Widex Emirates Hearing Care
5 Causes of Whistling Hearing Aids
Hearing aids occasionally whistle. Just like your phone does when it gets too close to the radio. What causes it and what you can do about it are detailed below.
If you wear hearing aids, you will eventually experience whistling. It can happen with something as simple as wearing a scarf. Hearing aid feedback is what causes the whistling.
What causes hearing aid feedback?
Hearing aid feedback occurs when sound that was supposed to enter your ear canal escapes and returns to the hearing aid microphone. The sound is then reamplified, causing your hearing aids to whistle.
This feedback can occur in a variety of settings, such as when you put on your hearing aids in the morning and remove them in the evening, or when someone hugs you. This is completely normal because your hearing aids are reacting to the sound that is bouncing back from your surroundings.
Hearing aid feedback may also indicate that something is wrong with your hearing aids or that they need to be cleaned. In that case, you should seek the advice of a hearing care professional.
What causes the whistle in my hearing aids, and what can I do about it?
Although many hearing aids include feedback cancellation, this does not completely protect you from feedback. Whistling hearing aids can be caused by a variety of factors. Here are the most common causes of feedback and how to deal with them.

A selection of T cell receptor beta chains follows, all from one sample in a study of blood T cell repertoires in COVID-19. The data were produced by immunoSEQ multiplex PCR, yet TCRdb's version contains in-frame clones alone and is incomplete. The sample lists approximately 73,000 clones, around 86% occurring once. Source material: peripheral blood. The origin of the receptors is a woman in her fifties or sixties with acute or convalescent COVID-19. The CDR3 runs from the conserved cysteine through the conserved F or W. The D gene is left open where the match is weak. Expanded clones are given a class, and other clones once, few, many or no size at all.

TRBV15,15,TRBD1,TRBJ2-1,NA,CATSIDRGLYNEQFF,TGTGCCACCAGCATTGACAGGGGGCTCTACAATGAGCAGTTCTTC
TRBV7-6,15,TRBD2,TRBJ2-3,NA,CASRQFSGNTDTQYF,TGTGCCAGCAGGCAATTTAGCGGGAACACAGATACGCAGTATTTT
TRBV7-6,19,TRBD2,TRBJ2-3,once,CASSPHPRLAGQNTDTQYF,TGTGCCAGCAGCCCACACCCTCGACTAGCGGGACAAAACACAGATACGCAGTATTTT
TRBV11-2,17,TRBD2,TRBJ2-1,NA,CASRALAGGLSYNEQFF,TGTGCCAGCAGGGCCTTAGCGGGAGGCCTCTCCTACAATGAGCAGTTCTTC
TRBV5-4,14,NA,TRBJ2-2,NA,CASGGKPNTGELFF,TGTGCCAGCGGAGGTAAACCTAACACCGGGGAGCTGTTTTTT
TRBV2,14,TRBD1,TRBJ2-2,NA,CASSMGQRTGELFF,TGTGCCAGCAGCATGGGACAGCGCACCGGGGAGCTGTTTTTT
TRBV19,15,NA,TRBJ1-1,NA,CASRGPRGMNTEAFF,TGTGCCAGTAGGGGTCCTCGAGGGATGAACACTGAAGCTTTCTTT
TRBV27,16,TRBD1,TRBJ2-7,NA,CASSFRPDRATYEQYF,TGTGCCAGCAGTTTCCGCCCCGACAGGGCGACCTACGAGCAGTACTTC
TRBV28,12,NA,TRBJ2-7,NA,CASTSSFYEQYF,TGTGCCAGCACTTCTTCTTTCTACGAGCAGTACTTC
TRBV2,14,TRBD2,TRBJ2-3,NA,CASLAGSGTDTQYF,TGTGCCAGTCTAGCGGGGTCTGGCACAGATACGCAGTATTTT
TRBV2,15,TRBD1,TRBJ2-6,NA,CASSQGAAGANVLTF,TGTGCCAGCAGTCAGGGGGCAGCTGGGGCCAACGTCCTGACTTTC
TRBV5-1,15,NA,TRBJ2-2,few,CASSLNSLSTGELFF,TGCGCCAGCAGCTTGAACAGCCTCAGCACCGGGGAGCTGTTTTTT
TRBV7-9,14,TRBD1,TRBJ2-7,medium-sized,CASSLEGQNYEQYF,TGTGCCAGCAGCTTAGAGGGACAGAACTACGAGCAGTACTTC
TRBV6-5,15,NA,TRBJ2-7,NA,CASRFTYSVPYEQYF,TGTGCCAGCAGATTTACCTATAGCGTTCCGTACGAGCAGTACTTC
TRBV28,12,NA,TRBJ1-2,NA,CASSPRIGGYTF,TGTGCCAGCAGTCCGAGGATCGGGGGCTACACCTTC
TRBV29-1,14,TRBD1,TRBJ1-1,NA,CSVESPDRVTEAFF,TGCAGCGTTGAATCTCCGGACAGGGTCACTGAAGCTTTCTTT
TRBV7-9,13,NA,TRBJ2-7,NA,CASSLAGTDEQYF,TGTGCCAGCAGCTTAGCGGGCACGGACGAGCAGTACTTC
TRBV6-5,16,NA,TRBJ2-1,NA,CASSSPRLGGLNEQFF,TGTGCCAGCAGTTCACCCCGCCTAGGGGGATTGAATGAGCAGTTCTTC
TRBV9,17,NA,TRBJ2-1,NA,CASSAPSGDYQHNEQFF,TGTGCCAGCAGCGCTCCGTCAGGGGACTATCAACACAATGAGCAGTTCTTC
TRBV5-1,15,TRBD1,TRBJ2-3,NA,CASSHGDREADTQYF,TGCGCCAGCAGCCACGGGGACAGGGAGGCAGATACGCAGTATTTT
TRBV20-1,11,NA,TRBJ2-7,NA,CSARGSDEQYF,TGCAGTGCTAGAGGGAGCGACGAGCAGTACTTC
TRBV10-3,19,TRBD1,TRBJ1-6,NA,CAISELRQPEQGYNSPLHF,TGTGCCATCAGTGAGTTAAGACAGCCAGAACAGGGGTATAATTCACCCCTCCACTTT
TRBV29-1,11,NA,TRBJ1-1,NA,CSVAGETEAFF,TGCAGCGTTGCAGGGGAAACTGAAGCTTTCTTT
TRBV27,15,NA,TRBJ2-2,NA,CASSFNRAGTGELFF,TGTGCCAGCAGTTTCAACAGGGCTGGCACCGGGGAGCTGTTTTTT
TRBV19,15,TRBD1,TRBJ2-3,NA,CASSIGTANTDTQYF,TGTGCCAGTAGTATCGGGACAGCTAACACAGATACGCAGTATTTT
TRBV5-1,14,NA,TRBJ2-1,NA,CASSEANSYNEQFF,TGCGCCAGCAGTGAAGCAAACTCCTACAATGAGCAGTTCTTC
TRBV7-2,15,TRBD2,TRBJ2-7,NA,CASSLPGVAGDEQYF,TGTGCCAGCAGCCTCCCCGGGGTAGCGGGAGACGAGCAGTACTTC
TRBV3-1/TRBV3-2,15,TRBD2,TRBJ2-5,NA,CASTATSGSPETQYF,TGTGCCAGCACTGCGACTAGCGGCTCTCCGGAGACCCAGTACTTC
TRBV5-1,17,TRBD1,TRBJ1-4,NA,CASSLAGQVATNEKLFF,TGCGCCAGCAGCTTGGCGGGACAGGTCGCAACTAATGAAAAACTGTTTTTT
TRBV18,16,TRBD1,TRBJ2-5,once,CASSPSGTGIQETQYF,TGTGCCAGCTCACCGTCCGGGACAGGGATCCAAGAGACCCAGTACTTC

1. A poor fit: Your ears, like the rest of your body, change over time. They may even alter their shape. If they do, the earmolds will become loose and will no longer seal properly. This means that the sound travels from your ear to your hearing aids. And this generates feedback. Get new earmolds fitted to your ear to fix it. Weight gain or loss can also have an impact on your ears and the fit of your earmolds.
In general, if your hearing aids are not properly seated in your ear, sound can escape and re-enter the hearing aid microphone, so make sure they are snugly seated in your ear. You can always ask someone to double-check it or see your hearing care professional.
2. Excessive volume: It can be tempting to turn up the volume on your hearing aids at times. However, turning it up too loud can cause the sound to re-enter your hearing aids, resulting in whistling. Reduce the volume of your hearing aids and avoid reaching the point where the sound becomes so loud that it causes feedback.
3. Broken tubing: The tube that connects to the earmold in some hearing aids can harden and shrink. Sometimes the tubing begins to pull on the earmold, causing it to no longer fit properly. That means you need to get a new tube.
4. Excessive earwax: Your hearing aids help you hear by delivering sounds to your ear canal. However, if the ear canal is clogged with too much earwax, sound cannot enter. As a result, it bounces back into your hearing aids, causing them to whistle.
Excessive earwax can also block your ear canal and cause earaches or damage your hearing, in addition to causing problems with your hearing aids. Get your ears cleaned by a professional, and while you're at it, check for clogged receivers or vents.
5. Loose or displaced microphones: Loose or displaced microphones can also cause hearing aid feedback. This is something that your hearing care professional can assist you with.
If you continue to have issues with hearing aid feedback and can’t figure out why, seek the assistance of a hearing care professional.